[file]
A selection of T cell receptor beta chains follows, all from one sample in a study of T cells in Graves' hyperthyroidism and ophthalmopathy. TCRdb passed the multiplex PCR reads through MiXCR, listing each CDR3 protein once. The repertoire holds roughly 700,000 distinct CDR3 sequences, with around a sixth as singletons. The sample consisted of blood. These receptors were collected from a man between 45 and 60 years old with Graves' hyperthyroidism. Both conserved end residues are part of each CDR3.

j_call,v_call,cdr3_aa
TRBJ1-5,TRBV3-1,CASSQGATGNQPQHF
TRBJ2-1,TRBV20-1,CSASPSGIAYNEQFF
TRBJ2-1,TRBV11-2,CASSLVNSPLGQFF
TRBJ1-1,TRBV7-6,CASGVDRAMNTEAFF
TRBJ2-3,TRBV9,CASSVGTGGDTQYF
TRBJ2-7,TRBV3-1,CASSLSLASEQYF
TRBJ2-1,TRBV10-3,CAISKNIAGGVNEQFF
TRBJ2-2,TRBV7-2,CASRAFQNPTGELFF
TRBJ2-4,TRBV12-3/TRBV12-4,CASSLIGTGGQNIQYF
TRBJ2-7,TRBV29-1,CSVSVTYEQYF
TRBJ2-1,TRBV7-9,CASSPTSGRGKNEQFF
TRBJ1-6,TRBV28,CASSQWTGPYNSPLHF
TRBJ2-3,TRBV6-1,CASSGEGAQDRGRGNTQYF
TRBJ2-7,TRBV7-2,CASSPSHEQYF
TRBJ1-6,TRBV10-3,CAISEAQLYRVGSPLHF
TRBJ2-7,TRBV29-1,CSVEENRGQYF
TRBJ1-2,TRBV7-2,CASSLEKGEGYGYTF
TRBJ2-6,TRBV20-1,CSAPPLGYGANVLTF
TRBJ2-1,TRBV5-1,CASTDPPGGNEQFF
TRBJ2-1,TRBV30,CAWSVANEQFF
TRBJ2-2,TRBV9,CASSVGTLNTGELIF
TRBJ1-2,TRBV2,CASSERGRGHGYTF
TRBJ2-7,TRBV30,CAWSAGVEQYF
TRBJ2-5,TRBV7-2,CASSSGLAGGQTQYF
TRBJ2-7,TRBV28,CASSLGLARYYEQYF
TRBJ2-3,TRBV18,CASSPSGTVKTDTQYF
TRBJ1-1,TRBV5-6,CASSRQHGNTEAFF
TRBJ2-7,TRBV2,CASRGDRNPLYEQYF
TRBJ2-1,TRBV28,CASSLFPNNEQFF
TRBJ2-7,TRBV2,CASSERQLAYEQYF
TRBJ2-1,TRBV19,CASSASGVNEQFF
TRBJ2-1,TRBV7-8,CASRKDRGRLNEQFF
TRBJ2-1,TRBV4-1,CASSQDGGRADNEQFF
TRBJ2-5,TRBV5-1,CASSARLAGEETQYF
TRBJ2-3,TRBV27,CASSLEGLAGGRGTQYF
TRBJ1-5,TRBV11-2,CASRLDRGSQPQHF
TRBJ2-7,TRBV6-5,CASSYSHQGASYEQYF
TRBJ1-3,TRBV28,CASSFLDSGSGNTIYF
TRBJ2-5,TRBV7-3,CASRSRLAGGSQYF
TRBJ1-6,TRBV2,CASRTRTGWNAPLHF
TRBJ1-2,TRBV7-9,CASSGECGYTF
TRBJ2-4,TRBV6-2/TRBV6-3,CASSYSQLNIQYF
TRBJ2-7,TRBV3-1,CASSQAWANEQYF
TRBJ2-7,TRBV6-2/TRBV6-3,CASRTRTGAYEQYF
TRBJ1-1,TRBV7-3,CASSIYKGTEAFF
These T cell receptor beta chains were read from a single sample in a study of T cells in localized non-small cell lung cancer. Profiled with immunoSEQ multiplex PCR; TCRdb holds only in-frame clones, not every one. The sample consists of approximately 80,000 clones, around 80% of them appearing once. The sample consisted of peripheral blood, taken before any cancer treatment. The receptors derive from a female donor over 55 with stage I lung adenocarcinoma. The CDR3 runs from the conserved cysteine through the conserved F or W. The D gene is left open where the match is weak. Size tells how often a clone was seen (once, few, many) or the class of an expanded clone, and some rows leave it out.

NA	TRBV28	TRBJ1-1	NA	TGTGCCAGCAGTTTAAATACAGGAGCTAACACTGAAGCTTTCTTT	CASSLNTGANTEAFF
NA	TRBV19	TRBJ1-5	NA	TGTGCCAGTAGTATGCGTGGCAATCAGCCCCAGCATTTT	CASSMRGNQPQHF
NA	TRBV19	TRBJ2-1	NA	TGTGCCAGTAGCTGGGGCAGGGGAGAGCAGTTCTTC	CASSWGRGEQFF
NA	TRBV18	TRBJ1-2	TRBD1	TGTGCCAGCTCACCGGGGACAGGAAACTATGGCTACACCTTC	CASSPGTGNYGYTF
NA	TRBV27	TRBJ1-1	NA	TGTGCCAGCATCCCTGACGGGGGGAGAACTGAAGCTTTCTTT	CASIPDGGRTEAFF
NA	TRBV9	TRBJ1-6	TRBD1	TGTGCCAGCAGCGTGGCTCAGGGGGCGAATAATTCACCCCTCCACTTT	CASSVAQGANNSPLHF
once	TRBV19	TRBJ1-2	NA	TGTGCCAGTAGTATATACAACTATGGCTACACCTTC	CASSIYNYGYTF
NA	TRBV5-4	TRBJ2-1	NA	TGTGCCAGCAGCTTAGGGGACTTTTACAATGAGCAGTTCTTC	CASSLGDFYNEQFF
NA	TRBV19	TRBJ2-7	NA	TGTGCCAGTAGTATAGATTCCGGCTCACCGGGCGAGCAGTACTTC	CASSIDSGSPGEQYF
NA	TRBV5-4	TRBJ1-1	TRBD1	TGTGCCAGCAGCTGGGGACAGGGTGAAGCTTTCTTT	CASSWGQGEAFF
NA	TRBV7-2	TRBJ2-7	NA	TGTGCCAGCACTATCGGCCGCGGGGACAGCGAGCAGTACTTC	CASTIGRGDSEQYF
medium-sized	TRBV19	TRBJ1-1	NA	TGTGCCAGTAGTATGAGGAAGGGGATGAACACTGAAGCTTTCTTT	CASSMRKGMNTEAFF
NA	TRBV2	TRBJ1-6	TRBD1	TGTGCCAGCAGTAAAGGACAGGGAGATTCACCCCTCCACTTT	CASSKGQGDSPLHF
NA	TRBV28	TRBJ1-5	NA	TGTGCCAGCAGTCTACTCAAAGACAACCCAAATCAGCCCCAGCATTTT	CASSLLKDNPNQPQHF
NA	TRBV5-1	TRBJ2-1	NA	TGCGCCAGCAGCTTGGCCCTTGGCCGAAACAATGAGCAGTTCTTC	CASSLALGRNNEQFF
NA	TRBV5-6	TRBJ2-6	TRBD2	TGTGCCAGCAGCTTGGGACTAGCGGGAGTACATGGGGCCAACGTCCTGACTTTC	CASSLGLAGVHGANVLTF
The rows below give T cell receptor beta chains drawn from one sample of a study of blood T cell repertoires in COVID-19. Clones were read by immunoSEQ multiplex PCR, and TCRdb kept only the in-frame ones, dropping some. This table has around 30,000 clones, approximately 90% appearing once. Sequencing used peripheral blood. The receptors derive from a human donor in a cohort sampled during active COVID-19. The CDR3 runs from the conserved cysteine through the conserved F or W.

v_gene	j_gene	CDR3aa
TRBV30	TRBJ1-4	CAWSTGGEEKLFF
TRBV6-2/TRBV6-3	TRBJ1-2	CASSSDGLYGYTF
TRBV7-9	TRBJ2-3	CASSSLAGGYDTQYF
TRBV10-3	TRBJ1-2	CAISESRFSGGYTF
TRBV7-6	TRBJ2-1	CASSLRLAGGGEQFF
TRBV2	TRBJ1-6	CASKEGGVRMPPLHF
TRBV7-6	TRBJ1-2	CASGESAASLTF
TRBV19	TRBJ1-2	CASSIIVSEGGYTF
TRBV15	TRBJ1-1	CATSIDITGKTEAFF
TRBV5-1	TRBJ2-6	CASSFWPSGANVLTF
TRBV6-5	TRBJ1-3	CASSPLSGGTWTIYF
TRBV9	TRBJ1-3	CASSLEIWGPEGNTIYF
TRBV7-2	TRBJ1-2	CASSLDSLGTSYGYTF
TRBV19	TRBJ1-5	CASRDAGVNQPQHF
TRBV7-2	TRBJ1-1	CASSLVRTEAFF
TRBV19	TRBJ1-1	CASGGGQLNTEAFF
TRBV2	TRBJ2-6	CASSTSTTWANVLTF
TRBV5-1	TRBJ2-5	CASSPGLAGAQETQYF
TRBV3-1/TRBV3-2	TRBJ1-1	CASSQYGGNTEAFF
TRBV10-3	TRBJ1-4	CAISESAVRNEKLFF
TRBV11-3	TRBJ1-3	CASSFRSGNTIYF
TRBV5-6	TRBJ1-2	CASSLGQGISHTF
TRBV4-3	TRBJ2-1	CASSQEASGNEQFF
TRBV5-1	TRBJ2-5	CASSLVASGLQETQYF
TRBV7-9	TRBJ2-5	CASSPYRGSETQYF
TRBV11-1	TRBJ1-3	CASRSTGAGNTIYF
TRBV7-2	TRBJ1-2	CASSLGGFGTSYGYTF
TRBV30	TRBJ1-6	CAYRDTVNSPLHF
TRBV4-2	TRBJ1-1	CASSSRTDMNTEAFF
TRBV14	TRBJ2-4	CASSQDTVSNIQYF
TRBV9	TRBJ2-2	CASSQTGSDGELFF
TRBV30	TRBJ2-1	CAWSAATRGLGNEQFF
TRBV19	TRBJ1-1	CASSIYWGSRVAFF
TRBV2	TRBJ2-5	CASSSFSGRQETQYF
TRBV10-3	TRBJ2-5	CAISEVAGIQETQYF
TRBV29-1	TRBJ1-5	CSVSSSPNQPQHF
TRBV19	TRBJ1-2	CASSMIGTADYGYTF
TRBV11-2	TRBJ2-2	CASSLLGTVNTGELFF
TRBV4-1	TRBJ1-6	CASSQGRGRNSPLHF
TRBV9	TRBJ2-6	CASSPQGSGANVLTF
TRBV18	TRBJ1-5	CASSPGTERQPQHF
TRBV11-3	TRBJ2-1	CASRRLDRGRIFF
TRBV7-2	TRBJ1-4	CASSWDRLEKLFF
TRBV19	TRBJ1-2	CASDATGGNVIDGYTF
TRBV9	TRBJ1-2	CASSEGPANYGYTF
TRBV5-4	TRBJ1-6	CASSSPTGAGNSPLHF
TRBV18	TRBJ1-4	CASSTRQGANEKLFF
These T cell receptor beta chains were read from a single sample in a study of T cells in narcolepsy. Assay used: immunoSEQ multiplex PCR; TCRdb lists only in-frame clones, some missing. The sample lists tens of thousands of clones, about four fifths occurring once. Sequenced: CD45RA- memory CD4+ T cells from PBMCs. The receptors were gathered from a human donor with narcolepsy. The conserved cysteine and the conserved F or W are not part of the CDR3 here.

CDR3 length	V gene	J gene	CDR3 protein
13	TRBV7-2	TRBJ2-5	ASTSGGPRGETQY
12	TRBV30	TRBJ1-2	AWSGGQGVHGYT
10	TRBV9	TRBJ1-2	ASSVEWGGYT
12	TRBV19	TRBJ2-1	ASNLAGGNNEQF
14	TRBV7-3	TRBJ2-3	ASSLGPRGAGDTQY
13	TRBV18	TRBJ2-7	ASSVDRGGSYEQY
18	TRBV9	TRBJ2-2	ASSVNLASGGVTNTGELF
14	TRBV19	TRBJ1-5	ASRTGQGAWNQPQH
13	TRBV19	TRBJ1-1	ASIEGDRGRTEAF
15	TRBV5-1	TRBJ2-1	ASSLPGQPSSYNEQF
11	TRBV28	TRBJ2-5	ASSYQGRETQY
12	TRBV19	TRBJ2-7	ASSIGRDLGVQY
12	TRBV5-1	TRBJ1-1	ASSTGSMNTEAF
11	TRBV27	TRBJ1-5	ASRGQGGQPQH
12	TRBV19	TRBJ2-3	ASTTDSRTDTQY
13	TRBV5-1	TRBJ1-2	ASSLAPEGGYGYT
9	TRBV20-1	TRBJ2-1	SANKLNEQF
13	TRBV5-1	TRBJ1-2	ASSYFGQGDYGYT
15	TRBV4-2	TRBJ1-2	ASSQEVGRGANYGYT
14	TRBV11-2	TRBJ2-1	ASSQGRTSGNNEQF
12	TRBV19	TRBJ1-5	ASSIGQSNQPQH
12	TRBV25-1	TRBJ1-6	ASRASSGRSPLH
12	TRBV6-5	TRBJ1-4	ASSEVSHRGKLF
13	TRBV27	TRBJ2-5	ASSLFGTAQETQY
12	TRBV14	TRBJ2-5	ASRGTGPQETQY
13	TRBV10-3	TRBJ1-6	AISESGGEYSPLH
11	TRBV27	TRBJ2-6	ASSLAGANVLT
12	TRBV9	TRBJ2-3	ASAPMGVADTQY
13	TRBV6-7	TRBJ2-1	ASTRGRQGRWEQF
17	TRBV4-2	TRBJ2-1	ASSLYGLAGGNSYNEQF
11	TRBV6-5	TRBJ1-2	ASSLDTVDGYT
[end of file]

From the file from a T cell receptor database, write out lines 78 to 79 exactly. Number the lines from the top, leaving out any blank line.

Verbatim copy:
TRBV9	TRBJ1-3	CASSLEIWGPEGNTIYF
TRBV7-2	TRBJ1-2	CASSLDSLGTSYGYTF